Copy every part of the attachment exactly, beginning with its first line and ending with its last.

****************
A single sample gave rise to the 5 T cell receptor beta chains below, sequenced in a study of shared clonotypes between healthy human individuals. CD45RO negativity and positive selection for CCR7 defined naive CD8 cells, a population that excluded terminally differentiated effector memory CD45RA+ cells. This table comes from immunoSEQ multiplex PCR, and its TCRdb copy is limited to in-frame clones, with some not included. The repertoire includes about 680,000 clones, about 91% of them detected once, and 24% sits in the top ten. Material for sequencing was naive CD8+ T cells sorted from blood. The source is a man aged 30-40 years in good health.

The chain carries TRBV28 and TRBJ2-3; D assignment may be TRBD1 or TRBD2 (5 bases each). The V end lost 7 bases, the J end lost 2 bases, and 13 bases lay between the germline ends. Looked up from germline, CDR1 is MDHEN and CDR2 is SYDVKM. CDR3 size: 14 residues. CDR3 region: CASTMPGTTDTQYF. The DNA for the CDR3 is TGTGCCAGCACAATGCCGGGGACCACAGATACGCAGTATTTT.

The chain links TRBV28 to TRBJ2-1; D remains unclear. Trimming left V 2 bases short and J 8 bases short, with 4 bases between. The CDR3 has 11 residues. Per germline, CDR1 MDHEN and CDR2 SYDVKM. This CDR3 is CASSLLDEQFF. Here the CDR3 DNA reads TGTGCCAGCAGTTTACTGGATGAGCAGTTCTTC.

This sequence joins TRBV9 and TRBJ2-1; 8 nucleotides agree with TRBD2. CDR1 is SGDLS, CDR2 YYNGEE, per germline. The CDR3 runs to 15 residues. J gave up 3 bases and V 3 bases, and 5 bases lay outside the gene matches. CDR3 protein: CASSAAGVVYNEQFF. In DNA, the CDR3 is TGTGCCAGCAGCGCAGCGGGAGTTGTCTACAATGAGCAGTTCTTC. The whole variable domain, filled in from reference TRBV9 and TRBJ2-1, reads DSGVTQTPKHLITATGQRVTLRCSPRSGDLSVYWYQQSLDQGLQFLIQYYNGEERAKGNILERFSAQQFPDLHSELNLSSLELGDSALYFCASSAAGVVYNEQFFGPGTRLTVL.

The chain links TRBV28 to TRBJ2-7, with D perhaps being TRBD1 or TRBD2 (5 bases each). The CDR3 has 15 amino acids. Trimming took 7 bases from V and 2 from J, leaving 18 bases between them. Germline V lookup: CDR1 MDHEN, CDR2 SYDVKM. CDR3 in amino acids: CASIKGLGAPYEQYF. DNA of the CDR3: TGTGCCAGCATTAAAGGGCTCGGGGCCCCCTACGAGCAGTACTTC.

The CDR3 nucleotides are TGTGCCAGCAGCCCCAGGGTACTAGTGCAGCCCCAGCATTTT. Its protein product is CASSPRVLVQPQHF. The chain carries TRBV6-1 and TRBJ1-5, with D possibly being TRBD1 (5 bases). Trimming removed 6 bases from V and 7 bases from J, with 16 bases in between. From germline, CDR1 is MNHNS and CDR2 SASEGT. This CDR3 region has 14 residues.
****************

A single sample gave rise to the 5 T cell receptor beta chains below, sequenced in a study of shared clonotypes between healthy human individuals. CD45RO negativity and positive selection for CCR7 defined naive CD8 cells, a population that excluded terminally differentiated effector memory CD45RA+ cells. This table comes from immunoSEQ multiplex PCR, and its TCRdb copy is limited to in-frame clones, with some not included. The repertoire includes about 680,000 clones, about 91% of them detected once, and 24% sits in the top ten. Material for sequencing was naive CD8+ T cells sorted from blood. The source is a man aged 30-40 years in good health.

The chain carries TRBV28 and TRBJ2-3; D assignment may be TRBD1 or TRBD2 (5 bases each). The V end lost 7 bases, the J end lost 2 bases, and 13 bases lay between the germline ends. Looked up from germline, CDR1 is MDHEN and CDR2 is SYDVKM. CDR3 size: 14 residues. CDR3 region: CASTMPGTTDTQYF. The DNA for the CDR3 is TGTGCCAGCACAATGCCGGGGACCACAGATACGCAGTATTTT.

The chain links TRBV28 to TRBJ2-1; D remains unclear. Trimming left V 2 bases short and J 8 bases short, with 4 bases between. The CDR3 has 11 residues. Per germline, CDR1 MDHEN and CDR2 SYDVKM. This CDR3 is CASSLLDEQFF. Here the CDR3 DNA reads TGTGCCAGCAGTTTACTGGATGAGCAGTTCTTC.

This sequence joins TRBV9 and TRBJ2-1; 8 nucleotides agree with TRBD2. CDR1 is SGDLS, CDR2 YYNGEE, per germline. The CDR3 runs to 15 residues. J gave up 3 bases and V 3 bases, and 5 bases lay outside the gene matches. CDR3 protein: CASSAAGVVYNEQFF. In DNA, the CDR3 is TGTGCCAGCAGCGCAGCGGGAGTTGTCTACAATGAGCAGTTCTTC. The whole variable domain, filled in from reference TRBV9 and TRBJ2-1, reads DSGVTQTPKHLITATGQRVTLRCSPRSGDLSVYWYQQSLDQGLQFLIQYYNGEERAKGNILERFSAQQFPDLHSELNLSSLELGDSALYFCASSAAGVVYNEQFFGPGTRLTVL.

The chain links TRBV28 to TRBJ2-7, with D perhaps being TRBD1 or TRBD2 (5 bases each). The CDR3 has 15 amino acids. Trimming took 7 bases from V and 2 from J, leaving 18 bases between them. Germline V lookup: CDR1 MDHEN, CDR2 SYDVKM. CDR3 in amino acids: CASIKGLGAPYEQYF. DNA of the CDR3: TGTGCCAGCATTAAAGGGCTCGGGGCCCCCTACGAGCAGTACTTC.

The CDR3 nucleotides are TGTGCCAGCAGCCCCAGGGTACTAGTGCAGCCCCAGCATTTT. Its protein product is CASSPRVLVQPQHF. The chain carries TRBV6-1 and TRBJ1-5, with D possibly being TRBD1 (5 bases). Trimming removed 6 bases from V and 7 bases from J, with 16 bases in between. From germline, CDR1 is MNHNS and CDR2 SASEGT. This CDR3 region has 14 residues.